Thursday, August 04, 2005

The Trek Rebellion

It was this concern for the future, both the fears and despair over apocalyptic war or ecocastrophe, and the idealism and frenzy to use the tools of science and the insights of the arts to make a better future, that helped to revive Star Trek in the 1970s, just as it had united "freaks" and "geeks" in watching the series in the 60s.

Although this context is seldom if ever presented in histories of Star Trek, it was in fact important to the times. Buckminster Fuller was a well-known figure on U.S. college campuses, and important schools like MIT hosted organizations dedicated to exploring and enacting Fuller's visions. (It was at MIT in fact that I heard and met Buckminster Fuller in the early 1970s.)

There were more than a thousand futures studies courses in North American universities, as well as futurist doctoral programs and futures studies in high schools. More than 200 futurist organizations were headquartered in Washington alone. Gene Roddenberry was invited to speak to many of these groups, and no one who was thinking and writing about current or future topics could have missed what was going on, and what was being written and said.

Everyone was aware of the apocalyptic mood, whether from books and media reports about them and their dire projections, or the movies that tended to focus on catastrophe, partly because it is more easily dramatized, and moving pictures in particular find it easier to evoke a visceral response to horrors, fighting and explosions. In print as well, earth's self-destruction had become such a staple of science fiction stories that it was often just assumed as the background to the story's premise.

But despair is not the favorite condition of healthy humans, especially the young. Hope now became an act of rebellion. The concern for contemporary social issues, of war and social justice and poverty in the midst of overabundance, were considered problems necessary to solve not only for the good of the present, but for the possibilities of the future.

The belief that the future was something that individuals and society needed to think about, and desperately needed to consider when designing present actions---that our conceptual tools had to be applied to making a better future---was a passion for the future that was reflected in the frenzy for Star Trek.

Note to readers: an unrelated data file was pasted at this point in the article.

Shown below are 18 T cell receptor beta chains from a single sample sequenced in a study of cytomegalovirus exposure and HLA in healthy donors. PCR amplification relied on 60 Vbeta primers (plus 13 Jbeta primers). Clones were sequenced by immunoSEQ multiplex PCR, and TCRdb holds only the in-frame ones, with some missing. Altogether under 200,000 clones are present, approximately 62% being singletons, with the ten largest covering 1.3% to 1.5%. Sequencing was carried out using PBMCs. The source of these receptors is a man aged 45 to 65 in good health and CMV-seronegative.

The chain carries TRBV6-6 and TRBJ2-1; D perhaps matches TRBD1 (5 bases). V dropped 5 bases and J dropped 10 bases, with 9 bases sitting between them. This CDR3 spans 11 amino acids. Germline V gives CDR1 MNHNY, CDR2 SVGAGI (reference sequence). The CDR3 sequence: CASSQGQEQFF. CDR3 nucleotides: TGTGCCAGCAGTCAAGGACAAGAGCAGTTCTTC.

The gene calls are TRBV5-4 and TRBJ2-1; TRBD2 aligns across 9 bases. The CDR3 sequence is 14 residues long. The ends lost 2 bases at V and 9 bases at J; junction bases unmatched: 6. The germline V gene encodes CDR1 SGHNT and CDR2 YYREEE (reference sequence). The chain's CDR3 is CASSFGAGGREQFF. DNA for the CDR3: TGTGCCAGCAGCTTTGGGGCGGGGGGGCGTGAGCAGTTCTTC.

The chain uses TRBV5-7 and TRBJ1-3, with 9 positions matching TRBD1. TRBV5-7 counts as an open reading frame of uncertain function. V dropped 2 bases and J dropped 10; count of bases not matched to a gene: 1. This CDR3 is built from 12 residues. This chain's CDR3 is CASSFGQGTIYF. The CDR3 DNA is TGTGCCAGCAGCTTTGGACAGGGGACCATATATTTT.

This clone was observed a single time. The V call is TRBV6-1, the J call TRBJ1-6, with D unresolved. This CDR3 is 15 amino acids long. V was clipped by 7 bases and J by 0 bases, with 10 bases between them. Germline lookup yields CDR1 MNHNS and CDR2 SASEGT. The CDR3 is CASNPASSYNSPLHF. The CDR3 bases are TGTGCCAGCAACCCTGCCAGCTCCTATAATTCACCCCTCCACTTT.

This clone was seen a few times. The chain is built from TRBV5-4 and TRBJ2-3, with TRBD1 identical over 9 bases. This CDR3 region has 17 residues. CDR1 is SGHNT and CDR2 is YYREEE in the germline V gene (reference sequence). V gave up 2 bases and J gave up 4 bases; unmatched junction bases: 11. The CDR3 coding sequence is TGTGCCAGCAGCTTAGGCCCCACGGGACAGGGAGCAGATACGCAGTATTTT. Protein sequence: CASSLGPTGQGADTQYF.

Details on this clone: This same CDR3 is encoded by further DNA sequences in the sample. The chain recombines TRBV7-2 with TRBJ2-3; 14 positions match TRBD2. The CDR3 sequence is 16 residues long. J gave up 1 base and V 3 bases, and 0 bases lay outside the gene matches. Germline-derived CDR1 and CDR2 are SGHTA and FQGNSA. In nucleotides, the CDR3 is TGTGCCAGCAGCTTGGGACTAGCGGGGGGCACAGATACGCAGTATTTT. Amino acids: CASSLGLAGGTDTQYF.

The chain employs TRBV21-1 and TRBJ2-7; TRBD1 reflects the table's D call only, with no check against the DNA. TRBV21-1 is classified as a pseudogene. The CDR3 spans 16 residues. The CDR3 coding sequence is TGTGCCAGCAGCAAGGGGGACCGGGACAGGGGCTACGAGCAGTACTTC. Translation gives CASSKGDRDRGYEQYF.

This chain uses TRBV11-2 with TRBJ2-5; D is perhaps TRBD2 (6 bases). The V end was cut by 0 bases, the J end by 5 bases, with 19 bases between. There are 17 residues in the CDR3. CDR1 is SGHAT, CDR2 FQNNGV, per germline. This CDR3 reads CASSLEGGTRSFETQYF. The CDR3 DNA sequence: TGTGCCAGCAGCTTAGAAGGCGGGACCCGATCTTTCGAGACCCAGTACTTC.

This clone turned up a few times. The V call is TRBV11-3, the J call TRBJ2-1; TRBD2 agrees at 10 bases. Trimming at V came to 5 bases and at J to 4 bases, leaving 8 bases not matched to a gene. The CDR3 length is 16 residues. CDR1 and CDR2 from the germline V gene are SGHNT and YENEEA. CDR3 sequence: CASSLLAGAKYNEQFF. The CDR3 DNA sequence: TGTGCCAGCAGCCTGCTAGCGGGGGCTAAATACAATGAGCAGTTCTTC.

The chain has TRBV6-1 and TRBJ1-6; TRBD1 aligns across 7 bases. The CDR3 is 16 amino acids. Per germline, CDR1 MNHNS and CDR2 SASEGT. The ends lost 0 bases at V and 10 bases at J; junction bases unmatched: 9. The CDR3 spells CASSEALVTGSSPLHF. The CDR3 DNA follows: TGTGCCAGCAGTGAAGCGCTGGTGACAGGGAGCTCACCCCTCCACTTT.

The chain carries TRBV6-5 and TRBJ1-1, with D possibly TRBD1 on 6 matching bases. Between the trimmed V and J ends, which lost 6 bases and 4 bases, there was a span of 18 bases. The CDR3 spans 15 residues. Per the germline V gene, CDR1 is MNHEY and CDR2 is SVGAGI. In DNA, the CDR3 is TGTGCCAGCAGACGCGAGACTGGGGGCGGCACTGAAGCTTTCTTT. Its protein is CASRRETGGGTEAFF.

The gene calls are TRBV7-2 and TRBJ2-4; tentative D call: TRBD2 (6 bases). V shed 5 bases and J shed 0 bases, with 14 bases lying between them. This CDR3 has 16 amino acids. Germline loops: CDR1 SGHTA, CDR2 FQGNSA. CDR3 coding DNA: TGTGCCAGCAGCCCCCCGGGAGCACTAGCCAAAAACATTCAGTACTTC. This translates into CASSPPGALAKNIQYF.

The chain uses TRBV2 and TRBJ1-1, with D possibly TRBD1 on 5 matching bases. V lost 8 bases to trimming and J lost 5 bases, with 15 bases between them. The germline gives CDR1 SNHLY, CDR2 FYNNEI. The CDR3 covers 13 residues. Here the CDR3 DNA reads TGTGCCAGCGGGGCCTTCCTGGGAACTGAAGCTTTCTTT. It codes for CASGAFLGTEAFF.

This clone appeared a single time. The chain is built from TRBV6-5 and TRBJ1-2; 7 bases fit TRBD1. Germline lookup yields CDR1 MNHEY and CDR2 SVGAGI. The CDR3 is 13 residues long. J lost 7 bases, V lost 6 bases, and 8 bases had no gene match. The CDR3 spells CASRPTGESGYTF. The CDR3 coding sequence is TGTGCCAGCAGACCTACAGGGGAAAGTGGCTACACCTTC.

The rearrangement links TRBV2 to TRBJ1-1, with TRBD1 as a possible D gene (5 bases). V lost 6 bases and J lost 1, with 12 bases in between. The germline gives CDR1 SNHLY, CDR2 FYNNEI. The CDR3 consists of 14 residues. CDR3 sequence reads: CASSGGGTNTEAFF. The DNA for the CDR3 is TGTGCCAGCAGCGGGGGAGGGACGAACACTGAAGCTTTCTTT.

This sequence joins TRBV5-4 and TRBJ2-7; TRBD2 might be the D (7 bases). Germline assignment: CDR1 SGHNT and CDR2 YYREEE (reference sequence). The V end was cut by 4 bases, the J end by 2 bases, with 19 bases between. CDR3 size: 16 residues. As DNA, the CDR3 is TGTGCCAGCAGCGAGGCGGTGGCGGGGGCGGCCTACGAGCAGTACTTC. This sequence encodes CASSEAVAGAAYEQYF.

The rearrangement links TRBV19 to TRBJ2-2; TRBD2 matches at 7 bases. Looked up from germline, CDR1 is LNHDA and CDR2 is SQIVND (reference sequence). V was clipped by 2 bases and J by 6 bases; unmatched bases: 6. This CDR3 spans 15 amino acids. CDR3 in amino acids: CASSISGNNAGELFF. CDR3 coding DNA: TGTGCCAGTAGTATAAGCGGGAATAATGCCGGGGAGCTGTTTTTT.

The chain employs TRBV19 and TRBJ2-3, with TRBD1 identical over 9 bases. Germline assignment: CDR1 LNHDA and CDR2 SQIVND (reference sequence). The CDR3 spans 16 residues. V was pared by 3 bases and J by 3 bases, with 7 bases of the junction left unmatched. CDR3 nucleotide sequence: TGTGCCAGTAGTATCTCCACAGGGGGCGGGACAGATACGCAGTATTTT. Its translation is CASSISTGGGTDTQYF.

This became even more true as the culture began to forget about the future. Though specific concerns continued, for ecological issues and the nuclear arms race in the 80s, and so on, the future as a subject, as a holistic idea, faded away.

But the problems have not faded (though we might define them differently), and Buckminster Fuller's stark choice still confronts us. . We will have to make things better or we will perish, and quite possibly take much of the life on the planet with us. Star Trek, especially the original series and TNG, constitutes one of the last surviving expressions of the ideals without illusions that keep the passion for the future alive.

(There has, however, been a recent interest in the study of utopias, reflecting perhaps the understanding that utopias don't define themselves as perfect or unchanging. Star Trek never denied the problems or the apocalyptic possibilities, and its future was far from perfect.)

Star Trek succeeded where many of the futurist visions of this period failed, and continue to fail, because of other elements that were part of its process and its expression, as well as its essence. That brings us back to the difference between the World Future Society and the Star Trek conventions. For a key to Star Trek's visions of the future are two other crucial elements: story and soul.

Both are explored next time, right here.

No comments: